Communicate scientific ideas (e.g. about phenomena and/or the process of development and the design and performance of a proposed process or system) in multiple formats (including orally, graphically, textually, and mathematically). (HS-ESS1-3)

Disciplinary Core Ideas

PS1.CNuclear Processes

Spontaneous radioactive decays follow a characteristic exponential decay law. Nuclear lifetimes allow radiometric dating to be used to determine the ages of rocks and other materials. (secondary to HS-ESS1-5), (secondary to HS-ESS1-6)

PS3.DEnergy in Chemical Processes and Everyday Life

Nuclear Fusion processes in the center of the sun release the energy that ultimately reaches Earth as radiation. (secondary to HS-ESS1-1)

PS4.BElectromagnetic Radiation

Atoms of each element emit and absorb characteristic frequencies of light. These characteristics allow identification of the presence of an element, even in microscopic quantities. (secondary to HS-ESS1-2)

ESS1.AThe Universe and Its Stars

The star called the sun is changing and will burn out over a lifespan of approximately 10 billion years. (HS-ESS1-1)

The study of stars’ light spectra and brightness is used to identify compositional elements of stars, their movements, and their distances from Earth. (HS-ESS1-2), (HS-ESS1-3)

The Big Bang theory is supported by observations of distant galaxies receding from our own, of the measured composition of stars and non-stellar gases, and of the maps of spectra of the primordial radiation (cosmic microwave background) that still fills the universe. (HS-ESS1-2)

Other than the hydrogen and helium formed at the time of the Big Bang, nuclear fusion within stars produces all atomic nuclei lighter than and including iron, and the process releases electromagnetic energy. Heavier elements are produced when certain massive stars achieve a supernova stage and explode. (HS-ESS1-2), (HS-ESS1-3)

ESS1.BEarth and the Solar System

Kepler’s laws describe common features of the motions of orbiting objects, including their elliptical paths around the sun. Orbits may change due to the gravitational effects from, or collisions with, other objects in the solar system. (HS-ESS1-4)

ESS1.CThe History of Planet Earth

Continental rocks, which can be older than 4 billion years, are generally much older than the rocks of the ocean floor, which are less than 200 million years old. (HS-ESS1-5)

Although active geologic processes, such as plate tectonics and erosion, have destroyed or altered most of the very early rock record on Earth, other objects in the solar system, such as lunar rocks, asteroids, and meteorites, have changed little over billions of years. Studying these objects can provide information about Earth’s formation and early history. (HS-ESS1-6)

ESS2.BPlate Tectonics and Large-Scale System Interactions

Plate tectonics is the unifying theory that explains the past and current movements of the rocks at Earth’s surface and provides a framework for understanding its geologic history. (secondary to HS-ESS1-5)

Crosscutting Concepts

Patterns

Empirical evidence is needed to identify patterns. (HS-ESS1-5)

Scale, Proportion, and Quantity

The significance of a phenomenon is dependent on the scale, proportion, and quantity at which it occurs. (HS-ESS1-1)

Algebraic thinking is used to examine scientific data and predict the effect of a change in one variable on another (e.g., linear growth vs. exponential growth). (HS-ESS1-4)

Energy and Matter

In nuclear processes, atoms are not conserved, but the total number of protons plus neutrons is conserved. (HS-ESS1-3)

Energy cannot be created or destroyed—it only moves between one place and another place, between objects and/or fields, or between systems. (HS-ESS1-2)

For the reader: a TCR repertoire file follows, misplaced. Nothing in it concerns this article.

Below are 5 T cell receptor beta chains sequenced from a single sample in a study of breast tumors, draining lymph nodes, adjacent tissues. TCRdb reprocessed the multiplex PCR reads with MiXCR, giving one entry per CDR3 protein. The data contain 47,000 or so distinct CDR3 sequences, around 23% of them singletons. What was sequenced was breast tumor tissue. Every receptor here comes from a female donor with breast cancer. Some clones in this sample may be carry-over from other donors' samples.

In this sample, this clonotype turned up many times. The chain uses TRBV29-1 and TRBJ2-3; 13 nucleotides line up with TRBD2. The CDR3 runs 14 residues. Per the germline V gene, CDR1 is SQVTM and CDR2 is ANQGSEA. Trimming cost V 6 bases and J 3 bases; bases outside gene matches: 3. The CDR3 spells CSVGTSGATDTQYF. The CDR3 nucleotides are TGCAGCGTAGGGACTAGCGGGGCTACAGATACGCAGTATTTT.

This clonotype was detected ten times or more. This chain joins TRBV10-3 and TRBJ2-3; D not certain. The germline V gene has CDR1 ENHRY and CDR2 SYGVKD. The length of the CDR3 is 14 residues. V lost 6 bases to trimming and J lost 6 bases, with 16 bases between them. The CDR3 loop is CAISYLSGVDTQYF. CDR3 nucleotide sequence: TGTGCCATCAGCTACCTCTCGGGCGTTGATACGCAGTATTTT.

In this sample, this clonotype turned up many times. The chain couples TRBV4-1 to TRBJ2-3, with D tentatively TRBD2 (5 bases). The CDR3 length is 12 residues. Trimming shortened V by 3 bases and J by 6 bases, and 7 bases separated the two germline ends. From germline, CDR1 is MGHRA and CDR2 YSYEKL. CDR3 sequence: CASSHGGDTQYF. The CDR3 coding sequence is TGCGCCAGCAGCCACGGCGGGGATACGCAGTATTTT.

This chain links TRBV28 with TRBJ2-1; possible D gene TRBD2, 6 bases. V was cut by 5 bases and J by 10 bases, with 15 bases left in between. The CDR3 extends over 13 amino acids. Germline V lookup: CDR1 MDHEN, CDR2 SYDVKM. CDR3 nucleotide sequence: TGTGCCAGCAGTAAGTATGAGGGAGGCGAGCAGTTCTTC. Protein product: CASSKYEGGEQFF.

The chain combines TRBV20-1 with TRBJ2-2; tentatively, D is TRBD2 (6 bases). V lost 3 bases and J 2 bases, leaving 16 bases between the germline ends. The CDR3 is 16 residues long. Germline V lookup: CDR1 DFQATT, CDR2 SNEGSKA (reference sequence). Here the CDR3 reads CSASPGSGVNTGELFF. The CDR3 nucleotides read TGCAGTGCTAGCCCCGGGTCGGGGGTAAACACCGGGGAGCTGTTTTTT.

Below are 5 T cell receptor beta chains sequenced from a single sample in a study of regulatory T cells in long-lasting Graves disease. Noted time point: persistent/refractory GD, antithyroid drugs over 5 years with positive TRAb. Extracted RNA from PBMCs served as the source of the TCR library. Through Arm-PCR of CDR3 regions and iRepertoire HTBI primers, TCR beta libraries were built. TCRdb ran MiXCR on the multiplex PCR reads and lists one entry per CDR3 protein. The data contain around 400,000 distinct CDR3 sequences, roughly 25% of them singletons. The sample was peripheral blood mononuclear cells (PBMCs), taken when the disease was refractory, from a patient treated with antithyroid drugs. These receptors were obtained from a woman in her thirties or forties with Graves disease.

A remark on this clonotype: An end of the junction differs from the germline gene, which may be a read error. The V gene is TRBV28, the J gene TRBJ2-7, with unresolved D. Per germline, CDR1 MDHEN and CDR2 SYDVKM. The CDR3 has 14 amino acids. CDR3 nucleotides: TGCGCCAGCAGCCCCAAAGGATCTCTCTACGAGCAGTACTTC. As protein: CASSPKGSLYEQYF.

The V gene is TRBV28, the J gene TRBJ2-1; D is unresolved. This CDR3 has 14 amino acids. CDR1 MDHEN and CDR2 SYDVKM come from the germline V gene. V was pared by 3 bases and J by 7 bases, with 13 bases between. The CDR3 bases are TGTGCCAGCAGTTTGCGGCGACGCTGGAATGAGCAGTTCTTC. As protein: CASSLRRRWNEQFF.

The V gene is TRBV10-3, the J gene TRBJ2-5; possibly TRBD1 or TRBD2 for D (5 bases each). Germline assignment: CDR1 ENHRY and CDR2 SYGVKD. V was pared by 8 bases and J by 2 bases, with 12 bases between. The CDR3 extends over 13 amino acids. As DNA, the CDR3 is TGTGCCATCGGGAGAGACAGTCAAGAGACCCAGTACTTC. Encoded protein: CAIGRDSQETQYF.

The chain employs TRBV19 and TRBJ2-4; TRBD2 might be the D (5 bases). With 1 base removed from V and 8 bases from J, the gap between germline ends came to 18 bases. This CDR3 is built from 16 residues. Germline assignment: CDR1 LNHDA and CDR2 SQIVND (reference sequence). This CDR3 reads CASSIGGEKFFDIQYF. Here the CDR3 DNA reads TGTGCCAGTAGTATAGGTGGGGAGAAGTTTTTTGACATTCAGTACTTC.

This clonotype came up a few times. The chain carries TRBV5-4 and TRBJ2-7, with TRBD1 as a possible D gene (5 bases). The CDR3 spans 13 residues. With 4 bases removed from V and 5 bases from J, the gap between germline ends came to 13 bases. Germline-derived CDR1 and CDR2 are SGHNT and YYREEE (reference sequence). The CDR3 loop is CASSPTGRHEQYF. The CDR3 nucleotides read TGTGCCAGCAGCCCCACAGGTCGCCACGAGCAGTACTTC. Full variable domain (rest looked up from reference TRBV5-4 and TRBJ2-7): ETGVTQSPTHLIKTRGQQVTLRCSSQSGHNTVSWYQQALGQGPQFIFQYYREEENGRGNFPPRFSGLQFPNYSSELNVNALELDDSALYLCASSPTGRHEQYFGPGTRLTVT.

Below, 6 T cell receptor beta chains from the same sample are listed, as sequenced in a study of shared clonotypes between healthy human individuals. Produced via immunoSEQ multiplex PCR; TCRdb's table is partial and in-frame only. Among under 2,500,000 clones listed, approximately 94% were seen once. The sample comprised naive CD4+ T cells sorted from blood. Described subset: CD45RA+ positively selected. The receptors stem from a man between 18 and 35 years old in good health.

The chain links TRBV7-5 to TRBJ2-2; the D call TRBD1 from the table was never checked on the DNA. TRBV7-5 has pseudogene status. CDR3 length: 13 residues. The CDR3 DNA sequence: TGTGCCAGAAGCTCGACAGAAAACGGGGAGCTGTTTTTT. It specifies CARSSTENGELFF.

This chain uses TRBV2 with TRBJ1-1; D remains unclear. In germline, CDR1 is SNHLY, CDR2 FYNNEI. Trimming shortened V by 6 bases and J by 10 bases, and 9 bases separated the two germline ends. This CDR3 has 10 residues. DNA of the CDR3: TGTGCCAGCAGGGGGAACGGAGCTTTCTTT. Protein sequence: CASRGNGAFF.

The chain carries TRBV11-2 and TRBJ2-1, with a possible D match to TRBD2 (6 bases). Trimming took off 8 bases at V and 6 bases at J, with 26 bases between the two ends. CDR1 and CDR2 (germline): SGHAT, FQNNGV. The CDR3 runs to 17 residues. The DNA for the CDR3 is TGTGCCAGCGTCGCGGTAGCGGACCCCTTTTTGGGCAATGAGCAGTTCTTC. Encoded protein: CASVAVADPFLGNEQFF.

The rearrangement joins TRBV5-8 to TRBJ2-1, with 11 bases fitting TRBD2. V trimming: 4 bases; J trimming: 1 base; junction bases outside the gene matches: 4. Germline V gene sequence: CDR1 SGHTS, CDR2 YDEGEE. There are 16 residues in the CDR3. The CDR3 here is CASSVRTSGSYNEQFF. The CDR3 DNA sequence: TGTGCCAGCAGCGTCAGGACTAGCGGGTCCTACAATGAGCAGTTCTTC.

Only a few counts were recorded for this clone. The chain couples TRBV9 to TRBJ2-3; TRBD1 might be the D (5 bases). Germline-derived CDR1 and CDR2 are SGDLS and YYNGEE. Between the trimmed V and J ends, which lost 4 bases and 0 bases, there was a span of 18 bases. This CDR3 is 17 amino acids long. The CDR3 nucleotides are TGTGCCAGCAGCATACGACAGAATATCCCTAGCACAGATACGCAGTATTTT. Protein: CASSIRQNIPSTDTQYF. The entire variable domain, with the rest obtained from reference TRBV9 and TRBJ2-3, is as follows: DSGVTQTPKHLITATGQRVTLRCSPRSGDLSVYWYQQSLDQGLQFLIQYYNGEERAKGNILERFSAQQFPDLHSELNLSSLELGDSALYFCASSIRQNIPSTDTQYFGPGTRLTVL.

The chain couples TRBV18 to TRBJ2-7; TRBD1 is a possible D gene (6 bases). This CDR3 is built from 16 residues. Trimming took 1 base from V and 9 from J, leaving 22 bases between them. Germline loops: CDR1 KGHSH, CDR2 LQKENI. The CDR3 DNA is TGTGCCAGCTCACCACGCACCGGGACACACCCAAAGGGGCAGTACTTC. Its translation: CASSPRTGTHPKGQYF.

Stability and Change

Much of science deals with constructing explanations of how things change and how they remain stable. (HS-ESS1-6)

Common Core State Standards Connections

ELA/Literacy
  • RST.11-12.1 - Cite specific textual evidence to support analysis of science and technical texts, attending to important distinctions the author makes and to any gaps or inconsistencies in the account. (HS-ESS1-1), (HS-ESS1-2), (HS-ESS1-5), (HS-ESS1-6)
  • RST.11-12.8 - Evaluate the hypotheses, data, analysis, and conclusions in a science or technical text, verifying the data when possible and corroborating or challenging conclusions with other sources of information. (HS-ESS1-5), (HS-ESS1-6)
  • SL.11-12.4 - Present information, findings, and supporting evidence, conveying a clear and distinct perspective, such that listeners can follow the line of reasoning, alternative or opposing perspectives are addressed, and the organization, development, substance, and style are appropriate to purpose, audience, and a range of formal and informal tasks. (HS-ESS1-3)
  • WHST.9-12.1 - Write arguments focused on discipline-specific content. (HS-ESS1-6)
  • WHST.9-12.2 - Write informative/explanatory texts, including the narration of historical events, scientific procedures/ experiments, or technical processes. (HS-ESS1-2), (HS-ESS1-3), (HS-ESS1-5)
Mathematics
  • HSA-CED.A.2 - Create equations in two or more variables to represent relationships between quantities; graph equations on coordinate axes with labels and scales. (HS-ESS1-1), (HS-ESS1-2), (HS-ESS1-4)
  • HSA-CED.A.4 - Rearrange formulas to highlight a quantity of interest, using the same reasoning as in solving equations. (HS-ESS1-1), (HS-ESS1-2), (HS-ESS1-4)
  • HSA-SSE.A.1 - Interpret expressions that represent a quantity in terms of its context. (HS-ESS1-1), (HS-ESS1-2), (HS-ESS1-4)
  • HSF-IF.B.5 - Relate the domain of a function to its graph and, where applicable, to the quantitative relationship it describes. (HS-ESS1-6)
  • HSN-Q.A.1 - Use units as a way to understand problems and to guide the solution of multi-step problems; choose and interpret units consistently in formulas; choose and interpret the scale and the origin in graphs and data displays. (HS-ESS1-1), (HS-ESS1-2), (HS-ESS1-4), (HS-ESS1-5), (HS-ESS1-6)
  • HSN-Q.A.2 - Define appropriate quantities for the purpose of descriptive modeling. (HS-ESS1-1), (HS-ESS1-2), (HS-ESS1-4), (HS-ESS1-5), (HS-ESS1-6)
  • HSN-Q.A.3 - Choose a level of accuracy appropriate to limitations on measurement when reporting quantities. (HS-ESS1-1), (HS-ESS1-2), (HS-ESS1-4), (HS-ESS1-5), (HS-ESS1-6)
  • HSS-ID.B.6 - Represent data on two quantitative variables on a scatter plot, and describe how the variables are related. (HS-ESS1-6)
  • MP.2 - Reason abstractly and quantitatively. (HS-ESS1-1), (HS-ESS1-2), (HS-ESS1-3), (HS-ESS1-4), (HS-ESS1-5), (HS-ESS1-6)
  • MP.4 - Model with mathematics. (HS-ESS1-1), (HS-ESS1-4)

Model Course Mapping